First Time Linux


Ruby is a relatively young language (since only the mid-90s) with many similarities to python and perl. However it has many characteristics which are all its own. Like those other two, more famous languages, ruby is suitable for programming simple scripts with very short development time, and also larger programs. It has quite a consistent approach which makes it easy to pick up, and can also use Qt libraries to build GUI programs, as we'll see. Its popularity has produced many frameworks and communities around the language, most notably the web framework "Ruby on Rails".

Getting and running

Getting ruby is of course very straightforward, just look for "ruby" in the package manager. Or from the command line just urpmi ruby is enough to get everything you need. The current package given with Mandriva 2008.1 is ruby-1.8.6-9p114.1mdv2008.1. After install, we can check the version number:

$ ruby -v
ruby 1.8.6 (2008-03-03 patchlevel 114) [i586-linux-gnu]

(In Debian wheezy you need aptitude install ruby and this gives the version ruby 1.9.3p194 (2012-04-20 revision 35410) [i486-linux].)

Confusingly if you don't give the "-v" and just type the "ruby" command then it looks like nothing is happening - this is because, like perl, the interpreter is now waiting for you to give in your commands. One simple thing to try is:

5.times { print "hello" }

and then execute this 'program' by entering Ctrl-D. Note that those are curly brackets marking a block to execute 5 times, not round brackets.

This "times" construction is unusual, and interesting because it's actually a method called on the object 2. Everything is an object in Ruby, there are no primitive types.

But there's a better way to run ruby programs interactively, and that's called the "interactive ruby console" or irb. This runs each command as you enter it (like python's does) rather than just at the end. So it's much better suited to experimenting and trying things out. You can run this from the console like this:

$ irb
irb(main):001:0;> print "hello from ruby"
hello from ruby=> nil
irb(main):002:0> my_variable = 2
=> 2
irb(main):003:0> print my_variable, " ", my_variable * 2
2 4=> nil
irb(main):004:0>>>> my_variable = "now a string"
>>> print my_variable, my_variable * 2
now a string now a stringnow a string

This is all very similar to python, in the way that variables are declared and dynamically redeclared. Except for the funny prompts (including an incrementing command number) and the funny "nil"s (which are the result of the print command, ie this command doesn't give a result back).

Also note that there's another way to run a ruby console, and that's to run it in your browser! So you don't even have to install ruby on your computer to try it out! Amazing. Just go to and make sure your javascript is enabled.

Running a saved script

Now let's save our commands in a file, so we can run it any time we like. Use an editor (doesn't matter whether it's a graphical one like Kate or a console one like vi, use whatever you prefer) and create a new file called hello.rb:

my_array = ['carrot', 'artichoke', 'aubergine', 'antelope']
puts "The array is:"
my_array.each { |thingy| puts thingy }
puts "so the sorted list is " + my_array.sort.join(", ")

After saving this file, we can give it straight to the interpreter:

$ ruby hello.rb
The array is:
so the sorted list is antelope, artichoke, aubergine, carrot

This simple example shows the definition of a simple string array, the looping (with the "each" keyword), the sorting and concatenation of list elements. As you can see, semicolons aren't necessary to break up the commands and the code is fairly readable even at first glance.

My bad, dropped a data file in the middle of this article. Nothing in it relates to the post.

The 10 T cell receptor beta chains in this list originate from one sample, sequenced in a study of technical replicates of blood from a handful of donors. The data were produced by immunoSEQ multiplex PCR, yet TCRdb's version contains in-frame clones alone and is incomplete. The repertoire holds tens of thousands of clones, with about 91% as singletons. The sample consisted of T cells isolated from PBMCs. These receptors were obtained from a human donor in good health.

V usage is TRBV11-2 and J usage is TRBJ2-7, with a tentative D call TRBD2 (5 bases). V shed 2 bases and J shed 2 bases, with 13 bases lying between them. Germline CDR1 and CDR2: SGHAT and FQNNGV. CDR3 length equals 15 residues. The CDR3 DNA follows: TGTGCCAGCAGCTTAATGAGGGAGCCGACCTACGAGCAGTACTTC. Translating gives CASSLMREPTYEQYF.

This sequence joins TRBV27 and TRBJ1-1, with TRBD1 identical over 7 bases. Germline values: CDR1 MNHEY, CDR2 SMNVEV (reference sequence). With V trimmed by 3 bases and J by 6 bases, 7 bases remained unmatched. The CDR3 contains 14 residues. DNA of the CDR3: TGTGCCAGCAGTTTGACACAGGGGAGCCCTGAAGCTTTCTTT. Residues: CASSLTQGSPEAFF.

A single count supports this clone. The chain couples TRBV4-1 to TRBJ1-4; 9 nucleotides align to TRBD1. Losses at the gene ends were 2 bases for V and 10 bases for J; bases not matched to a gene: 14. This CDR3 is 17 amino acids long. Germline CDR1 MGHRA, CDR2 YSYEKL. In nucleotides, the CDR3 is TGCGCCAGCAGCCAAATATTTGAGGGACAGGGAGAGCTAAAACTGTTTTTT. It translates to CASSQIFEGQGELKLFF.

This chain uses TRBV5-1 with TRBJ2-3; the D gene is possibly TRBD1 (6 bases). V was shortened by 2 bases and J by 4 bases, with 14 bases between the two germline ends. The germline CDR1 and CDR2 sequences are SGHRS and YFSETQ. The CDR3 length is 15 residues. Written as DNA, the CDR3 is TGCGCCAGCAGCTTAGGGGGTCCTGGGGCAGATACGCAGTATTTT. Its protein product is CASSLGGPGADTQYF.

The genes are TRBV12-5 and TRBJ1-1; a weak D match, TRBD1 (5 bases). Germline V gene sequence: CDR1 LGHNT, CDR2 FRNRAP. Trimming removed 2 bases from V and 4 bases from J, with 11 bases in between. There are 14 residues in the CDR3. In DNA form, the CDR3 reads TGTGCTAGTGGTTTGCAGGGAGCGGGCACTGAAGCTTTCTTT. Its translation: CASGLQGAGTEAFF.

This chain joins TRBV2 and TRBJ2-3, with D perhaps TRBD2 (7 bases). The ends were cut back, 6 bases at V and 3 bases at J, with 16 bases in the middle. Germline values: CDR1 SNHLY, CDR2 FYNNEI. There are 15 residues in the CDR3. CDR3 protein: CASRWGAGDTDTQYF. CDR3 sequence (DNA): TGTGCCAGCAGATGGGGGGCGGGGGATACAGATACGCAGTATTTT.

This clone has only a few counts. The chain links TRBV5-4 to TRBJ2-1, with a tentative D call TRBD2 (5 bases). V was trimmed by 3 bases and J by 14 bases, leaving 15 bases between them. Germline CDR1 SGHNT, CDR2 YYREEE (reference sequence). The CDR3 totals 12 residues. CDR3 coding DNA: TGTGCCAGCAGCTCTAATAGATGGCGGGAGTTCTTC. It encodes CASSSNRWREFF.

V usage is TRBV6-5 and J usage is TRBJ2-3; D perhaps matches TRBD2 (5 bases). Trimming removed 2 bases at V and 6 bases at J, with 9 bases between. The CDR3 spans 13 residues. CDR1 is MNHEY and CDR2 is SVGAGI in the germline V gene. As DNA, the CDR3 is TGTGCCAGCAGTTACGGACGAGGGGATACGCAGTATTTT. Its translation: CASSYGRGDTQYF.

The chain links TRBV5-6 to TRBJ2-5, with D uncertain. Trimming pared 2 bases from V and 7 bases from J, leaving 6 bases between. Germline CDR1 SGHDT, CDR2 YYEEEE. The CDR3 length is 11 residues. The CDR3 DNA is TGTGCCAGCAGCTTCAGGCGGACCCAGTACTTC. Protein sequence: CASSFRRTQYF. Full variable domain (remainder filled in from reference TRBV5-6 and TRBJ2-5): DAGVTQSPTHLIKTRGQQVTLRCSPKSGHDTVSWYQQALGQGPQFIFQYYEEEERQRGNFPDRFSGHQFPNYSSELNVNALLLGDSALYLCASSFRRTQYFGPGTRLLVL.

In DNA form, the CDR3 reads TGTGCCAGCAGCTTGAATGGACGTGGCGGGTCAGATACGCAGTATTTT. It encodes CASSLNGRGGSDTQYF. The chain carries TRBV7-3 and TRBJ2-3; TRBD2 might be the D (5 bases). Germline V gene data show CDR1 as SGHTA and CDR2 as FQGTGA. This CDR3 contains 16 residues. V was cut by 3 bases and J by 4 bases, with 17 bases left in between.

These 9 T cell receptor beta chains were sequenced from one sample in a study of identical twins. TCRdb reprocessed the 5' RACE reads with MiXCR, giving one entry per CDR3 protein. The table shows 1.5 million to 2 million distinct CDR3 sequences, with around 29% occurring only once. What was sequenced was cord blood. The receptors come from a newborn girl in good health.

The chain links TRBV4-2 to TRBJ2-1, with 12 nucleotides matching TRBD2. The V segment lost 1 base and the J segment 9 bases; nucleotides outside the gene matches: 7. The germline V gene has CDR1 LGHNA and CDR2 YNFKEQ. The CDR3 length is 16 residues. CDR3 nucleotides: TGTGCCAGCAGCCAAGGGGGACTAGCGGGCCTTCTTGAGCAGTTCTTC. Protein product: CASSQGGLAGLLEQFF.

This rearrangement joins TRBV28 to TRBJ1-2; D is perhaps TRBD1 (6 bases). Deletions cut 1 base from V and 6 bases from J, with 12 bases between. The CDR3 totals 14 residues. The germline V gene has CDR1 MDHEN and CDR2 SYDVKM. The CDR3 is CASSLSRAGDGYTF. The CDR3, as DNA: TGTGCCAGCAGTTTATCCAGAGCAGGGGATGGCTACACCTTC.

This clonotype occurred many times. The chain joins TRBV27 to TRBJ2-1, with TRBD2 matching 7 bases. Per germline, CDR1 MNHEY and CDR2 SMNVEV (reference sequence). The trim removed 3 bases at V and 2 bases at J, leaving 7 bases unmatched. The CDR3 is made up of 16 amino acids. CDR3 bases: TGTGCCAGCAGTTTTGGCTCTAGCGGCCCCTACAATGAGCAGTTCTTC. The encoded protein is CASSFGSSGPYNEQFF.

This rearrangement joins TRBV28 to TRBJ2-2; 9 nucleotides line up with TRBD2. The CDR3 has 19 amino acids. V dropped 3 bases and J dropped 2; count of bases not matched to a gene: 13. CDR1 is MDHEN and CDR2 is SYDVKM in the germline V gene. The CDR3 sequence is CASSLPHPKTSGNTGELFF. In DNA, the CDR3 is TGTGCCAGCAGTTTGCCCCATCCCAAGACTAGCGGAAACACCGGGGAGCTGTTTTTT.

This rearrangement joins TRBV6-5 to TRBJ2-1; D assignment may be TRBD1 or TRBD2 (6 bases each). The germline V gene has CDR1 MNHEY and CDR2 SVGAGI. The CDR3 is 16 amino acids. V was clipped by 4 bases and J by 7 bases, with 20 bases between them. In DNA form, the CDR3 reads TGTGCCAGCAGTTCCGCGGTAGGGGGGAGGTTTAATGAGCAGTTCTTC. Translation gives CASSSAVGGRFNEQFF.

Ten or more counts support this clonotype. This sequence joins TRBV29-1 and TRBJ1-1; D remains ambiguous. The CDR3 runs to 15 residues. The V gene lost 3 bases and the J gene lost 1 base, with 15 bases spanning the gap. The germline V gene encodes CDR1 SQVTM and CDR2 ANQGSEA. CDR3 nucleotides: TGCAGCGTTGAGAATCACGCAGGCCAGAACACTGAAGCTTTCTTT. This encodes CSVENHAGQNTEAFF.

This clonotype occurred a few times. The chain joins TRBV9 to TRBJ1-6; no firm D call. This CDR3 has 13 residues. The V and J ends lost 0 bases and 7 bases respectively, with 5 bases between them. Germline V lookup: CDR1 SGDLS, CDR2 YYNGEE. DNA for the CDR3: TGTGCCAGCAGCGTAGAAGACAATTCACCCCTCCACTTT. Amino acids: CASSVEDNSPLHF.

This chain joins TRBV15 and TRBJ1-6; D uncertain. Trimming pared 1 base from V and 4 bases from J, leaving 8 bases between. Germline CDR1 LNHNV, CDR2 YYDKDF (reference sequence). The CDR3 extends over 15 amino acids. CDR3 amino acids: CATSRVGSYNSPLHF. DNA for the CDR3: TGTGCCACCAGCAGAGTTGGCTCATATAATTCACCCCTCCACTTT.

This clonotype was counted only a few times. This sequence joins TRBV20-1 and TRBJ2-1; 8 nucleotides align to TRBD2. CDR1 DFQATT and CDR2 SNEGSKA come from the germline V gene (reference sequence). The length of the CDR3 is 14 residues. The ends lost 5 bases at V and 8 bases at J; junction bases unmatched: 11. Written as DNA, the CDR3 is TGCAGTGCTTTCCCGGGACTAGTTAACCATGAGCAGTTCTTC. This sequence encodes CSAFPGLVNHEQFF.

Making the file executable

Just like with bash scripts, perl and python, we can make our hello.rb executable so we don't have to type ruby <file> to run it, but just <file>. As before, edit the file to include the following line as the first line of the file:

#! /usr/bin/env ruby

Next we need to give ourselves execute permission for this file:

$ chmod u+x hello.rb

and then we can execute it directly:

$ ./hello.rb

Making a GUI

As with python, for Ruby to use the Qt libraries you need the bindings which for Mandriva are called "ruby-qt" - installing this pulls in another couple of packages for the generic Qt bindings and then you're set.

Now to test the library with a simple gui:

require 'Qt'

app =

button ="Hello from Ruby!", nil)
button.resize(100, 30)


Now save this file as rubygui.rb and run it as before using ruby rubygui.rb. Magically we get a GUI window with a single, functionless button inside it, just as before, and again the window resizing, minimizing and closing is all handled for us already.

screenshot of Qt
Screenshot of our Qt example using Ruby

Obviously this gui looks exactly the same as the python and C++ examples, because it's using exactly the same Qt code underneath. That's the magic of the Qt bindings. And because ruby and Qt are cross-platform, you've got cross-platform gui applications with very little effort.

Note of course there are plenty of other gui libraries you can use with ruby, Qt is just one example.

More info

The official home page is which has a lot of useful information including documentation. There's also Wikipedia's Ruby page for some basic background. For an impressively bizarre tutorial, the like of which you have never seen before, try to find the Poignant Guide to Ruby (original now taken down). And for the interactive ruby console in your browser without installing anything, see

For the web framework built around Ruby, see Wikipedia's Ruby on Rails article.

Update: the inspirational author of the poignant guide (he calls himself "why the lucky stiff") has disappeared and mysteriously taken his content down. So if you want the poignant guide (and you probably do), see the archived version instead.